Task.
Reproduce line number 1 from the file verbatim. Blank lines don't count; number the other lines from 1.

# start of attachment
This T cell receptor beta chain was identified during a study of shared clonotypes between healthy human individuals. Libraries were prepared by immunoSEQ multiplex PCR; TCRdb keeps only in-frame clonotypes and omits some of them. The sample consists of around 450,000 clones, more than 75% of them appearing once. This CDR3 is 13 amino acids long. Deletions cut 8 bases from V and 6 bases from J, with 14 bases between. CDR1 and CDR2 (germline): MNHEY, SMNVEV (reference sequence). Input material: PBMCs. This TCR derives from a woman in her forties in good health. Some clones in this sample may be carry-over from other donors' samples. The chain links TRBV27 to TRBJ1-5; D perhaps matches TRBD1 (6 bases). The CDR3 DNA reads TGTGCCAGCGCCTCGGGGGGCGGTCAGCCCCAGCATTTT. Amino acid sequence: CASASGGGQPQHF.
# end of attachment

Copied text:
This T cell receptor beta chain was identified during a study of shared clonotypes between healthy human individuals. Libraries were prepared by immunoSEQ multiplex PCR; TCRdb keeps only in-frame clonotypes and omits some of them. The sample consists of around 450,000 clones, more than 75% of them appearing once. This CDR3 is 13 amino acids long. Deletions cut 8 bases from V and 6 bases from J, with 14 bases between. CDR1 and CDR2 (germline): MNHEY, SMNVEV (reference sequence). Input material: PBMCs. This TCR derives from a woman in her forties in good health. Some clones in this sample may be carry-over from other donors' samples. The chain links TRBV27 to TRBJ1-5; D perhaps matches TRBD1 (6 bases). The CDR3 DNA reads TGTGCCAGCGCCTCGGGGGGCGGTCAGCCCCAGCATTTT. Amino acid sequence: CASASGGGQPQHF.